Fortune Favours The Brave -  When To Step In And Reporting To Insurers

This is the fourth part in a series of short articles designed to help medical practitioners manage their relationship with insurers. In previous articles we have looked at the framework within which we have to operate (policy reporting conditions) as well as identifying the circumstances that will require early management.

The important thing to bear in mind is that early investigation and preparation of cases in anticipation of claims arising does not have to be to the exclusion of reporting the right cases to insurers; it’s all a matter of timing.

In the first article in this series, we saw that the claimant controls the timetable in the sense he has control over whether and when a complaint or claim is pursued (subject to the Limitation Act, which can time out a case). However, nothing prevents the medical professional from investigating and preparing a case in anticipation. Indeed, sound medical practice encourages or demands this via adverse incident reporting and the like.

Imagine insurers as just another stakeholder in this process. There is an escalation of reporting in clinical risk management which can be instructive as to the type of case to report. A typical reporting condition bears re-stating:

"The Insured shall give immediate written notice (but in any event no later than 45 days after the Insured first became aware of such Claim, or Circumstance) to the Insurer of any Claim first made against the Insured (or any specific event or Circumstance that in the opinion of the Insured may give rise to a Claim made against the Insured) and which forms the subject of indemnity under this Policy. Every Claim, writ, summons or process and all documents relating to the Claim, event or Circumstance shall be forwarded to the Insurer immediately they are received by the Insured."

A collateral benefit of a robust adverse incident investigation is an early clinical view on merits of a case, should one be forthcoming. That will enable a worked-up case to go to insurers within the appropriate time.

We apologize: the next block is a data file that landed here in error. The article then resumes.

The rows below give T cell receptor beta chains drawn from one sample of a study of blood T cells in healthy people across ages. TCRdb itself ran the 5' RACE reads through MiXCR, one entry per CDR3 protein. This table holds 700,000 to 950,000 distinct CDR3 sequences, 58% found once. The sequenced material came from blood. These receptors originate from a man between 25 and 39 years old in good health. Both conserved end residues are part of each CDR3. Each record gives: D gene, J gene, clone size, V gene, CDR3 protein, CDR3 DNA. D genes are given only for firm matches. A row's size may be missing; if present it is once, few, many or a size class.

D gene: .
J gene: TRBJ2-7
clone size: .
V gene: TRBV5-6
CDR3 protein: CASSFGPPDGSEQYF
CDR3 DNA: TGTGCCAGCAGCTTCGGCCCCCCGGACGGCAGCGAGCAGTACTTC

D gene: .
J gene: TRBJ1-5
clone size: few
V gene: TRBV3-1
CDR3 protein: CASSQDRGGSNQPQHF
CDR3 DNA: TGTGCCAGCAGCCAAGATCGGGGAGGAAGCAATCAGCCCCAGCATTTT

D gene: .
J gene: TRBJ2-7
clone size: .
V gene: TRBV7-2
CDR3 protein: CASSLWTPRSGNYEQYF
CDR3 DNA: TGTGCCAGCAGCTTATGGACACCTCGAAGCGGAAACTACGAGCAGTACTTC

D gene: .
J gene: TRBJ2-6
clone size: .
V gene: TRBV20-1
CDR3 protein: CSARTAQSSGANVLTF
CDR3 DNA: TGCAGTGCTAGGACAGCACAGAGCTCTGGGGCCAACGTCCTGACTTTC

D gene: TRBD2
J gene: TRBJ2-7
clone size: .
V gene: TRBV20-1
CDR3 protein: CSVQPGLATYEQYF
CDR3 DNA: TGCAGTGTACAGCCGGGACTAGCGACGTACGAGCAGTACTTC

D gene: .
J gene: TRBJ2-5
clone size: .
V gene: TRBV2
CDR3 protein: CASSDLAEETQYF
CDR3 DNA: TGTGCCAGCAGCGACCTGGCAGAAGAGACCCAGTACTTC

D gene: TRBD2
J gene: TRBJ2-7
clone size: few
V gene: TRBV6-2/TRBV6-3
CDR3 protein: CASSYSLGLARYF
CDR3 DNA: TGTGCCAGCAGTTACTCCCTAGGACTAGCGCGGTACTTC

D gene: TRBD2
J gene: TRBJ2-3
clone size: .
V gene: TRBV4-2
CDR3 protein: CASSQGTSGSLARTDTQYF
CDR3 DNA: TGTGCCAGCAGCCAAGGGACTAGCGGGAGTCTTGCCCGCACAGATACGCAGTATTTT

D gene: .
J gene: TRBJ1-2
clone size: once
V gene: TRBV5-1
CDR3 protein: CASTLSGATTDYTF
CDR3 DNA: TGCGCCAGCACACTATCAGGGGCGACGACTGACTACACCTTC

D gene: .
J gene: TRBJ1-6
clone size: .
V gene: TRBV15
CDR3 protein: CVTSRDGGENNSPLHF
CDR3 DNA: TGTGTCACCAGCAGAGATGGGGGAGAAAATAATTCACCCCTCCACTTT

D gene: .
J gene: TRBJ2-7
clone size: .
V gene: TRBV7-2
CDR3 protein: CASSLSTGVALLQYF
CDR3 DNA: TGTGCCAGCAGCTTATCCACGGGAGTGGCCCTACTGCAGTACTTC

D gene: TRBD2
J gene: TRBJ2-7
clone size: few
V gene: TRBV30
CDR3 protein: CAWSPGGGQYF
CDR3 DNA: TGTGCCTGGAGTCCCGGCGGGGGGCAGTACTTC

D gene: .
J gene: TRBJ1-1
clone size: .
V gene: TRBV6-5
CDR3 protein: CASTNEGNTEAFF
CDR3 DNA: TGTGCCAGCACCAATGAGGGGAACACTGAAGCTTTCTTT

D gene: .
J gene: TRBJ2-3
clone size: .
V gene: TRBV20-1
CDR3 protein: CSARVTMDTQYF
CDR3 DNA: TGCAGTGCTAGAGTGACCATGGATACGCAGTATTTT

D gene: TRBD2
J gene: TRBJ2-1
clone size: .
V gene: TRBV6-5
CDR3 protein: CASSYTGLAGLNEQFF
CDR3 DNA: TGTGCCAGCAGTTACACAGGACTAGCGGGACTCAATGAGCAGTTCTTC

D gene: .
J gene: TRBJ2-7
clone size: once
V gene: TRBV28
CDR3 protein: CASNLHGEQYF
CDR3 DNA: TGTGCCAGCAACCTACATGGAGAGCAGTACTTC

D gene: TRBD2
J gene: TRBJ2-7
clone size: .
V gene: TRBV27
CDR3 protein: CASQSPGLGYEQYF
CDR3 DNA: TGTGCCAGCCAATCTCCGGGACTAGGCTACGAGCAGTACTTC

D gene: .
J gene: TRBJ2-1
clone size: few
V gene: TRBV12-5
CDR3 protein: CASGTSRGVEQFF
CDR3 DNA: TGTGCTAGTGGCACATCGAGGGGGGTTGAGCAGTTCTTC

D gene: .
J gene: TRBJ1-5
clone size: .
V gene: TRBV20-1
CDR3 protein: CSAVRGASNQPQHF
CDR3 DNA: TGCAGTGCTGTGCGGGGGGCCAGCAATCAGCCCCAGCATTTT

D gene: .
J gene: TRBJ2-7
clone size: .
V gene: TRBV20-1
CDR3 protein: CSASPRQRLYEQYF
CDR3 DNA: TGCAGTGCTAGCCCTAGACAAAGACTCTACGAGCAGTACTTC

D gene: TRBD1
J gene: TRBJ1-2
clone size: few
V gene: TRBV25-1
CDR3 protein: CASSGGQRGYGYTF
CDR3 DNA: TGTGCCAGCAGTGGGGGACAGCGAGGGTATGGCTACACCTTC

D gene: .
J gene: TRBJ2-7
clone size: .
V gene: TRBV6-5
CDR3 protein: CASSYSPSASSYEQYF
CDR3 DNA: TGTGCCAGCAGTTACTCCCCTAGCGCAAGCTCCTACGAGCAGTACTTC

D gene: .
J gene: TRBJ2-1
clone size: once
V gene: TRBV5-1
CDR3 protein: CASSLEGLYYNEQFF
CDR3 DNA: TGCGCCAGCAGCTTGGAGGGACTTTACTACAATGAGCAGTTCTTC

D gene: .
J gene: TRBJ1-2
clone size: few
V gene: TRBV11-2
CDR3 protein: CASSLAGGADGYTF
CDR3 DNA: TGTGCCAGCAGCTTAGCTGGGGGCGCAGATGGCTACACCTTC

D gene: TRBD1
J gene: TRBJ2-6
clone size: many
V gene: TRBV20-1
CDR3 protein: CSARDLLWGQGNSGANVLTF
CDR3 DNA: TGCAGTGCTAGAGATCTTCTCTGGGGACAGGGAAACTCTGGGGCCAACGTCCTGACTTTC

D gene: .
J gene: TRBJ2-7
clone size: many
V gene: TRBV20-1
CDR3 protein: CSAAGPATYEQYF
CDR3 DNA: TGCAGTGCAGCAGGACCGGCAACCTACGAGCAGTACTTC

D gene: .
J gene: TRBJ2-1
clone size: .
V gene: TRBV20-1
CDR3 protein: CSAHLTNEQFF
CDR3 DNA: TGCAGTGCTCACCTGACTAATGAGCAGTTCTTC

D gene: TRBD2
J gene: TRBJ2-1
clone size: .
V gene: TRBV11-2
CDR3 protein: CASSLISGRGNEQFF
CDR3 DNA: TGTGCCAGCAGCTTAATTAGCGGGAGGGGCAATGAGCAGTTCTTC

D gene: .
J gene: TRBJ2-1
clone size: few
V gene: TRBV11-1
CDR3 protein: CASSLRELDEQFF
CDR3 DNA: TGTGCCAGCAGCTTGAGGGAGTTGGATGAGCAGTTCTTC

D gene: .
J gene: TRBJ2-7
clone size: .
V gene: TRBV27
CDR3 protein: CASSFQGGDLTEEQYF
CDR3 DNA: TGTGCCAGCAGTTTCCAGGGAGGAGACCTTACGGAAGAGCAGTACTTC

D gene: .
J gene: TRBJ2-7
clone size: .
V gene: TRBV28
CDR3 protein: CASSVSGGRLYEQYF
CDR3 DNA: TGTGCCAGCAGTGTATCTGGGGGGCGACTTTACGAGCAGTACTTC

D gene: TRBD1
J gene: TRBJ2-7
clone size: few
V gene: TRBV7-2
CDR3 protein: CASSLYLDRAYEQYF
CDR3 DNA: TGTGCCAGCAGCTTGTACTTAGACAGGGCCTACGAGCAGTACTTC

I routinely handle the investigation of circumstances and deciding which cases to report. This approach should not lead to wild swings in the attitude of insurers, and we have several examples of this, to include premium reductions over the last 3 years.

So, what does a worked-up case look like? Well, whilst it sounds like a cliché, it is true that each case is different. However, from an insurance perspective, the following features will be addressed in sufficient detail to recognise the risks in the case. Risk is defined as the prospect of success of any case that is advanced, versus the costs of working the case up at that point.

Common features will include:

  • A view on breach of duty to include a view from a relevant colleague (not a work colleague)
  • A view on causation, again supported by an opinion from a colleague from an appropriate speciality, which may not be your own.
  • A view on revision treatment with an idea on who might carry this out and at what cost. This may not be relevant for all cases, but where it is relevant a specific authority from insurers can be sought.
  • A view on financial potential (damages and costs reserve). This is a routine part of any submission we make to insurers.
  • A suggested action plan and an undertaking that the case will be followed up, subject to a watching brief or whatever else is appropriate.


A few additional comments are appropriate at this early stage:

  1. You do not need to instruct Solicitors or a loss adjuster for this work. Insurers will exercise their right under the contract in this regard and it is rare they will simply adopt your instructions to a Solicitor etc.
  2. You do not need to tie yourself in knots over the form of the reports and other information at this stage. The medical content of the file is much more important than the form of the information.
  3. You know more about the medicine/clinical treatment or procedure than insurers or their agents. Critically, you also know the patient and will be the only person in the cast of characters to have met them.
  4. 30 years of experience tells me that a well-prepared initial submission to insurers will be readily received, and you will have a voice as to future conduct. This is something we routinely do for clients.
  5. Insurers will trade a well-prepared submission for time, if there is no particular time pressure, which is typically the case at an early stage.


To be continued…  

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